According to KnowledgeSpeak “The Association of Research Libraries (ARL) has urged for an end to the lawsuit against the Internet Archive filed early this month by four major publishers in the United States District Court Southern District of New York, especially now that the National Emergency Library (NEL) has closed two weeks earlier than originally planned…”
According to this post from Elsevier “CiteScore 2019 values are now available in Scopus!” The report notes that “that there are over 13,000 titles which have a CiteScore 2019 but no Impact Factor? Of these 13,000 titles, more than 330 of the titles are very highly ranked (in the top 10%) of their specific subject area…”
Pratt Institute School of Information: “Students Race Against Time to Digitize Archives Of 1970s And ’80s LGBTQ+ Radio and TV Programs”
According to infoDOCKET “during the rise of the LGBTQ+ rights movement in the 1970s and ’80s, visibility and community were crucial, and some leaders took to radio and television to elevate their voices and showcase culture. This spring semester, Pratt Institute School of Information students in Projects in Digital Archives digitized, catalogued, and curated online material from two of these programs: the Gay Morning America (GMA) public-access TV program (1984-85) and the Lesbian Nation radio program (1972-73)…”
Library Technology Guides reports that “NISO announced that a revised version of its Recommended Practice, RP-19-2020, Open Discovery Initiative: Promoting Transparency in Discovery, is now published and freely available for use by the information community. Originally published in 2014, the proposed revisions to this Recommended Practice were open for public comment earlier this year…”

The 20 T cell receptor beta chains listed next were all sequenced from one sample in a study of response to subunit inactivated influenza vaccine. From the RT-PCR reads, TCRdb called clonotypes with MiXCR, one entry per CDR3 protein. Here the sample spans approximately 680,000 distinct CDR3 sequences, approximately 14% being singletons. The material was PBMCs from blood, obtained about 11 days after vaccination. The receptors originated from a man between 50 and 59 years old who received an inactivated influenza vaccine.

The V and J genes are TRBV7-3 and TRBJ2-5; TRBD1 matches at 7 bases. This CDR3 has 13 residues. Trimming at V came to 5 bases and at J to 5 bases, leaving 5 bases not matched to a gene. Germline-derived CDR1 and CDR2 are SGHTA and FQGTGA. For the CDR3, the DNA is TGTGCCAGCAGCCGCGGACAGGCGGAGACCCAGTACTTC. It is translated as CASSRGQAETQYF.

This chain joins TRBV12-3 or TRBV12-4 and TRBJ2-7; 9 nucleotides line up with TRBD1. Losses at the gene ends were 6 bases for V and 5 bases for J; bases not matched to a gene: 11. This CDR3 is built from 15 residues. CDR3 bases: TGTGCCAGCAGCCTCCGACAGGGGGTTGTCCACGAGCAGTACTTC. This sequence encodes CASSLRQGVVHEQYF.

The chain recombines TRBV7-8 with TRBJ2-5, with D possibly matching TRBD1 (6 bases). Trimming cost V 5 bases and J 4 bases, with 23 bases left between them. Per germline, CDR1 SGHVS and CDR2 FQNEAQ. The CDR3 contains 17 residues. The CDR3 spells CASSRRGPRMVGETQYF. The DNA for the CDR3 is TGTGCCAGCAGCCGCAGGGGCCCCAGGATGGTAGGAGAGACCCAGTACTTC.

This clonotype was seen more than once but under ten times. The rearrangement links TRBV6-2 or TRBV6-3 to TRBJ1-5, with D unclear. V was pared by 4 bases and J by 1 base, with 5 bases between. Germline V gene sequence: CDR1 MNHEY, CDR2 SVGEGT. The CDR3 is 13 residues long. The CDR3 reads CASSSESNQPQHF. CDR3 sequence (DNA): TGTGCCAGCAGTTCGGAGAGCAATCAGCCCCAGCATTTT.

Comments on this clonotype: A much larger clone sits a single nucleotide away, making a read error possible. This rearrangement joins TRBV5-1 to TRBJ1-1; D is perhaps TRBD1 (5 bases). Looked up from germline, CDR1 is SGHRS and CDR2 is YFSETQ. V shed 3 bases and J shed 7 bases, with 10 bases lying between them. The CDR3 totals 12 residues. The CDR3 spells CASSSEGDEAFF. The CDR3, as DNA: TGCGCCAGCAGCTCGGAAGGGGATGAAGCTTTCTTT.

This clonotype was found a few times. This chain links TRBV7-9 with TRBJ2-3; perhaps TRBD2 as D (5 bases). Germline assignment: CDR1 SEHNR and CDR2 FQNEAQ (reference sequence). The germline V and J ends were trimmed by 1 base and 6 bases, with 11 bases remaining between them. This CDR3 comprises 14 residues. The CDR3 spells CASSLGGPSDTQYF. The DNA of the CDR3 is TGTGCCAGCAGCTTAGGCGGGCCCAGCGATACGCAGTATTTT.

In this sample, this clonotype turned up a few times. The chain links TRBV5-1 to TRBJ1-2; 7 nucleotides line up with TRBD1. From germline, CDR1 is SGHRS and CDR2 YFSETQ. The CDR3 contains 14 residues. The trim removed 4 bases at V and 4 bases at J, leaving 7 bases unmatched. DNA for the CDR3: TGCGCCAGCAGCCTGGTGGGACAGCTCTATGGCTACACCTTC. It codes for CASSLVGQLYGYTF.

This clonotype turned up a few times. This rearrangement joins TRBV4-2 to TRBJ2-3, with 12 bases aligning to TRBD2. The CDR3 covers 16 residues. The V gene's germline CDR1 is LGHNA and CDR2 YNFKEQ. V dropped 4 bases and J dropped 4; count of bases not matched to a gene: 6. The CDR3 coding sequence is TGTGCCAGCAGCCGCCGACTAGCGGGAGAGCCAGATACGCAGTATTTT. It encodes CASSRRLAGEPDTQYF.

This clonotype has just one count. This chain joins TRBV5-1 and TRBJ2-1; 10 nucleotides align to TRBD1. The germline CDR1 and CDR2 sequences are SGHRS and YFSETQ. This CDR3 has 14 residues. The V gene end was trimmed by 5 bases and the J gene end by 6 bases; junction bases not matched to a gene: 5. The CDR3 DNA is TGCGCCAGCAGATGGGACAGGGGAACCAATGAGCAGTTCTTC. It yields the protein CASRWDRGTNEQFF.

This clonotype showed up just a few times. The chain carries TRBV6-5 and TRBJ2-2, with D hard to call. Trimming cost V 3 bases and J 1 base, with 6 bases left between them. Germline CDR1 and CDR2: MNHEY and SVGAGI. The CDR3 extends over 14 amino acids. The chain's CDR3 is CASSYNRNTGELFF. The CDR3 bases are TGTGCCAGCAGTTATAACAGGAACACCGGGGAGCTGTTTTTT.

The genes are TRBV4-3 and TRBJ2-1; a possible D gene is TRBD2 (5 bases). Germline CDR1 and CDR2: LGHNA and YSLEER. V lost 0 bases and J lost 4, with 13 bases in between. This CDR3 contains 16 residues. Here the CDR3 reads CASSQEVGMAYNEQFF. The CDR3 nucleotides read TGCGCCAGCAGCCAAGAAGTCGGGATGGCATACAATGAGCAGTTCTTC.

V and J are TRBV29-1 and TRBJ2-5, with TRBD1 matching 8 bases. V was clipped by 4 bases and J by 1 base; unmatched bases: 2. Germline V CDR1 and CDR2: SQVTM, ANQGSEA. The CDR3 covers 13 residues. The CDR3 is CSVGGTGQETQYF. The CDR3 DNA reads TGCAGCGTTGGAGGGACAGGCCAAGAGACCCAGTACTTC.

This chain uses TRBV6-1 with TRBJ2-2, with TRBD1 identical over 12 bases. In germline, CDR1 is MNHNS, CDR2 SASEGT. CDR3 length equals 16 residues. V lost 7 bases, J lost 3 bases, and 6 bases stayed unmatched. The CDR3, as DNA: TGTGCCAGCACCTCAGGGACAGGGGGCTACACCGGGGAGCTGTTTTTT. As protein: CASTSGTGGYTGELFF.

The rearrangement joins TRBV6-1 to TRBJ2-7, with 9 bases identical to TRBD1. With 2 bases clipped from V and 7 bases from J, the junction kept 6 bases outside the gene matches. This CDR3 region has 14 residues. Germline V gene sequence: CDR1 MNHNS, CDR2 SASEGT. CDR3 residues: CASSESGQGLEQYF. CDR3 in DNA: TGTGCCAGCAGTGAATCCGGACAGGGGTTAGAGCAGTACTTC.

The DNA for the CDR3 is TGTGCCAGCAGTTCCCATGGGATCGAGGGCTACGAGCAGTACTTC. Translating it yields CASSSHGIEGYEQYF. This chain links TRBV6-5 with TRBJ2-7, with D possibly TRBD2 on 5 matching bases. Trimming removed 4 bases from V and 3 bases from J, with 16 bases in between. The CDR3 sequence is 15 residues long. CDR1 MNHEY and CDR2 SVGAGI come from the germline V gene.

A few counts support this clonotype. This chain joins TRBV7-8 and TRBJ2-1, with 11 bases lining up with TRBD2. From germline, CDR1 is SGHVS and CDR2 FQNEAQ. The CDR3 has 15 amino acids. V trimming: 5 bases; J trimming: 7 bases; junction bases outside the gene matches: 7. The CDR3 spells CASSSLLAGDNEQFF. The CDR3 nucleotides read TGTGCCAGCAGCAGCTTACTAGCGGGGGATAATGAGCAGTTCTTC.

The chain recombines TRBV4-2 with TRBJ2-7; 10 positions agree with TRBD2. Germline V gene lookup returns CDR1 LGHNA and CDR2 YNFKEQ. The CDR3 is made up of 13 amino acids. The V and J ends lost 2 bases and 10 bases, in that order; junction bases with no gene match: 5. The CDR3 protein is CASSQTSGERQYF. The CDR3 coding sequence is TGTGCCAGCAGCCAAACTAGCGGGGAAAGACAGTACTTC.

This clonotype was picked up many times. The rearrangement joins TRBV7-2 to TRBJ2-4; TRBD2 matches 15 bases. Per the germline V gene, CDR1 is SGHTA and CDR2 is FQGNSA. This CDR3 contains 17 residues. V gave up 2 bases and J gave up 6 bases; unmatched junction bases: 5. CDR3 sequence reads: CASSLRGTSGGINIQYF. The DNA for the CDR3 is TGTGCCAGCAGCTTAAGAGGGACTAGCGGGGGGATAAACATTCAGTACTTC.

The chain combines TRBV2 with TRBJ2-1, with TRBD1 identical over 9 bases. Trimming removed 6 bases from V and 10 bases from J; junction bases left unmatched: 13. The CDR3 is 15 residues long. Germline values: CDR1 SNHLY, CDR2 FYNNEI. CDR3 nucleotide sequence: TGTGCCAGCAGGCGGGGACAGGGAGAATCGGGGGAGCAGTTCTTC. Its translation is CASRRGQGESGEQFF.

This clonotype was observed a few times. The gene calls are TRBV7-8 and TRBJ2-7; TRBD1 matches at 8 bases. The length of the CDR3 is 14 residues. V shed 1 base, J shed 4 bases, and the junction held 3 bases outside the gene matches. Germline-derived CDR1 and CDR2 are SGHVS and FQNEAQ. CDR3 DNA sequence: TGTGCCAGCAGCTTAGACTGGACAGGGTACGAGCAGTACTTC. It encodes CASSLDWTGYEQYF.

infoDOCKET also notes that “Today, SPARC Europe is releasing “Open Education in European Libraries of Higher Education” — an in-depth report on the findings from a recent survey that was designed to help glean insights into the current OE landscape within higher education institutions and their libraries. The intent of this undertaking is to strengthen Open Education and Open Education Resources across Europe…”
According to Library Technology Guides “FOLIO, an open source library services platform, has been accepted to Google’s Season of Docs initiative. Season of Docs is an effort to bring together technical writers and open source projects to foster collaboration and improve documentation in the open source space.
FOLIO is now seeking technical writers to contribute to the initiative on its behalf, working closely with the open source community…”
MORE LIBRARY AND PUBLISHING NEWS FROM A VARIETY OF SOURCES
- How COVID-19 is Changing Research Culture: An interview with Daniel Hook, CEO of Digital Science
- Springshare announces LibApps enhancements for safe reopening of libraries
- New From LIBER: “Why Do Measures Fluctuate? Metrics Report – Guidelines for Talking to Management.
- OverDrive to “Acquire” Part of RBdigital
- The Oman Library at the Middle East Institute goes live on Koha with Equinox
- A Library in Indonesia is Testing the Use of Ultraviolet Light to Sterilize Books
- New educational videos about the SeamlessAccess.org Service
Tom is originally from Brooklyn N.Y but has spent his entire professional career in South Carolina, most recently as Head of Reference Services at the College of Charleston. As part of the Against the Grain and Charleston Conference team, he serves as the associate editor of the print ATG as well as the co-editor of the webpage. Tom’s conference duties include coordinating the Penthouse Suite interviews as well as the conference poster sessions.
He received his MLS from the University of Buffalo, SUNY and a second master’s in public administration from the College of Charleston and the Univ. of South Carolina. His wife Carol and he live in downtown Charleston and she is an artist and a tour guide offering historic walking tours of the city.